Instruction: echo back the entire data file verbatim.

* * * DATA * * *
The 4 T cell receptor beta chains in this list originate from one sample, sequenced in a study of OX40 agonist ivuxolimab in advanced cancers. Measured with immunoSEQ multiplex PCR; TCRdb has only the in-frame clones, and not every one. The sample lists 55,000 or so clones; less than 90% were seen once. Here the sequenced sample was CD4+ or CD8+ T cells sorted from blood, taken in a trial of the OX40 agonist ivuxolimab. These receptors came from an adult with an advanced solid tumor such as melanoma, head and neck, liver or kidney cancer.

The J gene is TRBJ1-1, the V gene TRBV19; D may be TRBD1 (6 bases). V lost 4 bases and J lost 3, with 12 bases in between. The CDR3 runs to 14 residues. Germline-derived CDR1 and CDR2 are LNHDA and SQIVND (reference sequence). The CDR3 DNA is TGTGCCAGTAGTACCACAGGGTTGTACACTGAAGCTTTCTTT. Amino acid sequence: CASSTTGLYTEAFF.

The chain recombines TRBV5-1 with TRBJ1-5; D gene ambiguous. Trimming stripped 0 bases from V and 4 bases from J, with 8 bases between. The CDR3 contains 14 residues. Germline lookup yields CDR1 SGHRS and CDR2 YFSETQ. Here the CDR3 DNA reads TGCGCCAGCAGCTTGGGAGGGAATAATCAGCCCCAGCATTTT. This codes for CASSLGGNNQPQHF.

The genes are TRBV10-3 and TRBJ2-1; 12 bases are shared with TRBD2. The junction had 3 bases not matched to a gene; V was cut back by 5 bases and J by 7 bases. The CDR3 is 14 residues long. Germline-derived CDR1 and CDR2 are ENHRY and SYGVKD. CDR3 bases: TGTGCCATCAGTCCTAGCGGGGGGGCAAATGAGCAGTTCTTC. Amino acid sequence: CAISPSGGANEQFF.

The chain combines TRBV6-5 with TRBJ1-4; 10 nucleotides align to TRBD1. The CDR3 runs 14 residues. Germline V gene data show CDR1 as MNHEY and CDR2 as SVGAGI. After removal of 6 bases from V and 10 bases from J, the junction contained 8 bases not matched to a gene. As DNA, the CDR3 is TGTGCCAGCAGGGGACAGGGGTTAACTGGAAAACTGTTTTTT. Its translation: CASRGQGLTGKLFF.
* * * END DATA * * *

The 4 T cell receptor beta chains in this list originate from one sample, sequenced in a study of OX40 agonist ivuxolimab in advanced cancers. Measured with immunoSEQ multiplex PCR; TCRdb has only the in-frame clones, and not every one. The sample lists 55,000 or so clones; less than 90% were seen once. Here the sequenced sample was CD4+ or CD8+ T cells sorted from blood, taken in a trial of the OX40 agonist ivuxolimab. These receptors came from an adult with an advanced solid tumor such as melanoma, head and neck, liver or kidney cancer.

The J gene is TRBJ1-1, the V gene TRBV19; D may be TRBD1 (6 bases). V lost 4 bases and J lost 3, with 12 bases in between. The CDR3 runs to 14 residues. Germline-derived CDR1 and CDR2 are LNHDA and SQIVND (reference sequence). The CDR3 DNA is TGTGCCAGTAGTACCACAGGGTTGTACACTGAAGCTTTCTTT. Amino acid sequence: CASSTTGLYTEAFF.

The chain recombines TRBV5-1 with TRBJ1-5; D gene ambiguous. Trimming stripped 0 bases from V and 4 bases from J, with 8 bases between. The CDR3 contains 14 residues. Germline lookup yields CDR1 SGHRS and CDR2 YFSETQ. Here the CDR3 DNA reads TGCGCCAGCAGCTTGGGAGGGAATAATCAGCCCCAGCATTTT. This codes for CASSLGGNNQPQHF.

The genes are TRBV10-3 and TRBJ2-1; 12 bases are shared with TRBD2. The junction had 3 bases not matched to a gene; V was cut back by 5 bases and J by 7 bases. The CDR3 is 14 residues long. Germline-derived CDR1 and CDR2 are ENHRY and SYGVKD. CDR3 bases: TGTGCCATCAGTCCTAGCGGGGGGGCAAATGAGCAGTTCTTC. Amino acid sequence: CAISPSGGANEQFF.

The chain combines TRBV6-5 with TRBJ1-4; 10 nucleotides align to TRBD1. The CDR3 runs 14 residues. Germline V gene data show CDR1 as MNHEY and CDR2 as SVGAGI. After removal of 6 bases from V and 10 bases from J, the junction contained 8 bases not matched to a gene. As DNA, the CDR3 is TGTGCCAGCAGGGGACAGGGGTTAACTGGAAAACTGTTTTTT. Its translation: CASRGQGLTGKLFF.